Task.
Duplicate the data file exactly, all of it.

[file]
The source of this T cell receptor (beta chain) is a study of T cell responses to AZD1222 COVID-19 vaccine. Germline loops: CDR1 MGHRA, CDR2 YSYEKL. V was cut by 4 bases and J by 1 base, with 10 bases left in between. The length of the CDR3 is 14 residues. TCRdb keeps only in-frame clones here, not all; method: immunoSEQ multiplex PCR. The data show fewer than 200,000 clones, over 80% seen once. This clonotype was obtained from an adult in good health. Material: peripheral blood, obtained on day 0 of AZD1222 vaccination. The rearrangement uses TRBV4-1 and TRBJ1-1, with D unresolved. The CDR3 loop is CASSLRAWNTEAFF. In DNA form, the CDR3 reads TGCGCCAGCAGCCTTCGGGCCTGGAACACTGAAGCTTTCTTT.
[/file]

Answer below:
The source of this T cell receptor (beta chain) is a study of T cell responses to AZD1222 COVID-19 vaccine. Germline loops: CDR1 MGHRA, CDR2 YSYEKL. V was cut by 4 bases and J by 1 base, with 10 bases left in between. The length of the CDR3 is 14 residues. TCRdb keeps only in-frame clones here, not all; method: immunoSEQ multiplex PCR. The data show fewer than 200,000 clones, over 80% seen once. This clonotype was obtained from an adult in good health. Material: peripheral blood, obtained on day 0 of AZD1222 vaccination. The rearrangement uses TRBV4-1 and TRBJ1-1, with D unresolved. The CDR3 loop is CASSLRAWNTEAFF. In DNA form, the CDR3 reads TGCGCCAGCAGCCTTCGGGCCTGGAACACTGAAGCTTTCTTT.